But facebook open graph is like facebook connect with a bunch of extra goodies – buttons, tabs, and other things you can put on your site. If someone comes to your site and they are currently logged into facebook, they get extra content or extra functionality – the like button, and other things. CNN is even using it, so it’s not just mom-and-pop. You’ll see your friends stuff popping up on CNN, even if it’s the first time you’ve gone to, so long as you’re logged into facebook at the time.

The like button is the most popular little widget – the new like button can like your content on your site, and it gets published through to their facebook page. This means their facebook timeline will now include a link OUT to YOUR WEBSITE – it’s a traffic generation option. They also become fans of that webpage, they don’t have to go to your facebook page to sign up, it’s automatic if they ‘like’ anything on your site. So now you can msg them, cus they’re a fan. So now every page of your website can become the equiv of a facebook fan page. This is really open and cool stuff.

The ability to msg these people is a very powerful win – you also of course get some traffic directly from facebook. What you give in return is giving up data about your traffic stats – Facebook now knows all about your website, and, if they’ree a facebooker, they know EVERYTHING about your visitors. This is valueable information for Facebook – so that’s the tradeoff, you’re compromising the implied privacy of your website’s users.

where to go? as a starting point

So facebook connect is now Facebook Open Graph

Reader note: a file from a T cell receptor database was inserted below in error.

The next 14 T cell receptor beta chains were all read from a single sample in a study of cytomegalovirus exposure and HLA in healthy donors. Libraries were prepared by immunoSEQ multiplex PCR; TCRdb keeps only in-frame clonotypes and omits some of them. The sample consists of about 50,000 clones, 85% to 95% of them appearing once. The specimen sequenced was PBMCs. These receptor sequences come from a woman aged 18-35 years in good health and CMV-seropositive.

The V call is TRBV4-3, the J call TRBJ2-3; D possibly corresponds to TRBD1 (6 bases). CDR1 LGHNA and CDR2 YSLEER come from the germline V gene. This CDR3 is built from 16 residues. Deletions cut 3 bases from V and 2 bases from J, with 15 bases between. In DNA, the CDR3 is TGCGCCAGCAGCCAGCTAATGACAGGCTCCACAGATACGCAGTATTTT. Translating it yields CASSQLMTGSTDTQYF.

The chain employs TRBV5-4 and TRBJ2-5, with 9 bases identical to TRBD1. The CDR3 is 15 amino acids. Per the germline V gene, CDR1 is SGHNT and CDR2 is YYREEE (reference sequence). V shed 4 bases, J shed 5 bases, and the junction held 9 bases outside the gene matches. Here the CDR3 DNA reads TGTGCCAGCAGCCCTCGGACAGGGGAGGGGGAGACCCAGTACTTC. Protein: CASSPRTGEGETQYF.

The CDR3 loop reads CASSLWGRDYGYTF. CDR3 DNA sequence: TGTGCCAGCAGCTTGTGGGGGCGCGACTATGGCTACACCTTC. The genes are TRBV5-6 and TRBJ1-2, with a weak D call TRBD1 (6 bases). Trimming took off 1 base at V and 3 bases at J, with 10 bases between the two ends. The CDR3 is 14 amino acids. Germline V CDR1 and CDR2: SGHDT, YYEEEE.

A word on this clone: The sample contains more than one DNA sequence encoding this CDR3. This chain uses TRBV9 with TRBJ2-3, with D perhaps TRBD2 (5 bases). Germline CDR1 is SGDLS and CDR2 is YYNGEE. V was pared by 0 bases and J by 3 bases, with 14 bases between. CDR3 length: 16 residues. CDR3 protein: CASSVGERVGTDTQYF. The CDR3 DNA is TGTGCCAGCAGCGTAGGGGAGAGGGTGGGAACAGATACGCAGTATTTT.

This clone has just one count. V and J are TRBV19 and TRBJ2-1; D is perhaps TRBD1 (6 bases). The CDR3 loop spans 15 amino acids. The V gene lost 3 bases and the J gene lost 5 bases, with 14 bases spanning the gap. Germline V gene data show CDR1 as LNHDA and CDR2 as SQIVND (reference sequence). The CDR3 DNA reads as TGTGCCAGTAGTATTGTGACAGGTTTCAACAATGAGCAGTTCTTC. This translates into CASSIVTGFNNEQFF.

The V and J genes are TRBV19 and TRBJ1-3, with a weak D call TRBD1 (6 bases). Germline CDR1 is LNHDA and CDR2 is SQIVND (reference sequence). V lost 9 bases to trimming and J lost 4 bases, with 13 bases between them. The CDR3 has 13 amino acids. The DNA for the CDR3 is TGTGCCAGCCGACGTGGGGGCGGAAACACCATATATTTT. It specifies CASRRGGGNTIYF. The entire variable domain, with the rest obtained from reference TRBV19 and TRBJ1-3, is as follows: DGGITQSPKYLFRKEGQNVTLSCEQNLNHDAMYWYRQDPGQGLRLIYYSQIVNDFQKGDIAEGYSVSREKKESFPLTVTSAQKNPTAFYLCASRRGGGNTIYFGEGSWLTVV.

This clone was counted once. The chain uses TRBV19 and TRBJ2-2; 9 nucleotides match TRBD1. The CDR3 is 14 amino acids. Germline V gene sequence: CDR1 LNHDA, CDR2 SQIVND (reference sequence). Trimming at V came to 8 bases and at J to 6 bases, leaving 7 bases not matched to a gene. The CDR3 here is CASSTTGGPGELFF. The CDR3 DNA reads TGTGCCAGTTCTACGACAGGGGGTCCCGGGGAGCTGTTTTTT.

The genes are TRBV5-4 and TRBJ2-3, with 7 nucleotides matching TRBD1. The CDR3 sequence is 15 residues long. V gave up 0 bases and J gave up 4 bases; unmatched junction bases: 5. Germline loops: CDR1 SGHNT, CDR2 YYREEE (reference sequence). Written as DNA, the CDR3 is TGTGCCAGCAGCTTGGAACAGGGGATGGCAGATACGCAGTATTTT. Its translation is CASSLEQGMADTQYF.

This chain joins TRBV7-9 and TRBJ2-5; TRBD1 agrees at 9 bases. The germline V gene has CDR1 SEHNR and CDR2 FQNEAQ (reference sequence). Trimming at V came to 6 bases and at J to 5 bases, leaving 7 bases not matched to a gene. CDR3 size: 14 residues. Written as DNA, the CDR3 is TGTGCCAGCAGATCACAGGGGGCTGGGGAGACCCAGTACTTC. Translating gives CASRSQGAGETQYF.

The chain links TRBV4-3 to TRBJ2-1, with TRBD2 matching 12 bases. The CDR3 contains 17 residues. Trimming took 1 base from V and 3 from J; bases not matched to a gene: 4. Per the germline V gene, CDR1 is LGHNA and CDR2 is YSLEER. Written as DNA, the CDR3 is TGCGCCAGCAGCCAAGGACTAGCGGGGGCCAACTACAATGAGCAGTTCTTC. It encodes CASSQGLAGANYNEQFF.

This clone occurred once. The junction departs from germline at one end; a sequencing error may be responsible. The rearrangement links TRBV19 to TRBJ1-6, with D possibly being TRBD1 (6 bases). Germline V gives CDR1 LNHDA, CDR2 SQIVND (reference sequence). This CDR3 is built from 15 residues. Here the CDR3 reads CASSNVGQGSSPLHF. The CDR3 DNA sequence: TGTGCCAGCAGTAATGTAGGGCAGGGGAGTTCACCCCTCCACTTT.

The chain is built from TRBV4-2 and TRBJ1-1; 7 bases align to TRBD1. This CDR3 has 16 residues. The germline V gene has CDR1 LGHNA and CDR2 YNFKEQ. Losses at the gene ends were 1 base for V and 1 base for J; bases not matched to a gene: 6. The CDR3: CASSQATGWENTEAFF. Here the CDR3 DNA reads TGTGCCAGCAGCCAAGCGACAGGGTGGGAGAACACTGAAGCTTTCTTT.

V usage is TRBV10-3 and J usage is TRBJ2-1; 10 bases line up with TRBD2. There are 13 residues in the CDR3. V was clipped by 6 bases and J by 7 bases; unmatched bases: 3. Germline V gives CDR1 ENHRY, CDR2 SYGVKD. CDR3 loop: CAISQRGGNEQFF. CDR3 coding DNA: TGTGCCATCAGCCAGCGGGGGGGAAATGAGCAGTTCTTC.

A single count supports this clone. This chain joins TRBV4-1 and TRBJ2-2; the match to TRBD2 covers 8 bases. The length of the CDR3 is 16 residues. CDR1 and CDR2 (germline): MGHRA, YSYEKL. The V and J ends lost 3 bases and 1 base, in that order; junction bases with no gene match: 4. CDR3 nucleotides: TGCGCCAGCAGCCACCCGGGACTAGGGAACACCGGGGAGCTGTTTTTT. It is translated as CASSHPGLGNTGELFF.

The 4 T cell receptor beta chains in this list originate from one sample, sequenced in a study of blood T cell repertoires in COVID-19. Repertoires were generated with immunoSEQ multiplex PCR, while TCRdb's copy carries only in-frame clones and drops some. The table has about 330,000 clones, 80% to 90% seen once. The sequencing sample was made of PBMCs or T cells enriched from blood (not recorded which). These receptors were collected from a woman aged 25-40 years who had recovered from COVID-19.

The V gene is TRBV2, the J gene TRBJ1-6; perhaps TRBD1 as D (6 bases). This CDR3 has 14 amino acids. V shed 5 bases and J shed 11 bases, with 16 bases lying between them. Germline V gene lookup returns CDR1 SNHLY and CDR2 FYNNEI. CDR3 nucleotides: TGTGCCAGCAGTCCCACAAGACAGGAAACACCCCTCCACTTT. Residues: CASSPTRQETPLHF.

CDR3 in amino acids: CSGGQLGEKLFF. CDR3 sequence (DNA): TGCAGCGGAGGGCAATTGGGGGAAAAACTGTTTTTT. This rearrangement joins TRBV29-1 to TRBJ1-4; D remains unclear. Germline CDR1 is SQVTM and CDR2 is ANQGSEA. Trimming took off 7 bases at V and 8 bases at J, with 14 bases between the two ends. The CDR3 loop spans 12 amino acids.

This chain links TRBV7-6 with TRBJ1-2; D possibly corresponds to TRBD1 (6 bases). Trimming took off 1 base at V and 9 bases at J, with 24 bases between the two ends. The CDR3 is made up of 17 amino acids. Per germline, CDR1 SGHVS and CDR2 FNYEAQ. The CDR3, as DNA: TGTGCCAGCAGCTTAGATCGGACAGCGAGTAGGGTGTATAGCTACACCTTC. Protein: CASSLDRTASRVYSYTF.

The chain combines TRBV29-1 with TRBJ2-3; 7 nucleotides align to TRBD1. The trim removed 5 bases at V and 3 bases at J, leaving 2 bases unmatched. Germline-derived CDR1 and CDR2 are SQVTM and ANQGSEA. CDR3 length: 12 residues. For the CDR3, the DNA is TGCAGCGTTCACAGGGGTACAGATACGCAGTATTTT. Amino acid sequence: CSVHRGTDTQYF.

There are a number of new widgets such as facebook managing your comments, even live chatting through facebook ON YOUR WEBSITE

You can msg people who have ‘liked’ your real website, not just your fan page on facebook – in fact, everey page of your website is now a fan page.

I have to admit, this stuff is crazy – it’s a real evolution of how facebook can actually apply to not only online marketing, but also online community building for smaller guys.

The two last speakers unfortunately don’t get my live blogging love, as my laptop is officially dead – in quick summary:

Duane covered the fact that there are many many many options beyond facebook – if you want to go niche, consider going to actual websites with their own communities.

Mark is a lawyer specializing in privacy concerns and stated that even after the recent changes to privacy at Facebook there is still a huge cause for concern – perhaps even more so with the proliferation of the like button to other websites – people think they’re participating in a poll, but really they’re giving up their name, ip address, interests, connections, and all sorts of shit.

Overall this was actually the most interesting session I attended at SES Toronto this year, based largely upon the fact that Facebook’s new Open Graph is … well, actually something new, and interesting from a marketing perspective. More than this though, it’s interesting from a web development perspective – the opportunity to ineropolate with the massive beast that is Facebook, and reduce the challenges that smaller sites have in building their own communities – it’s not about just advertising.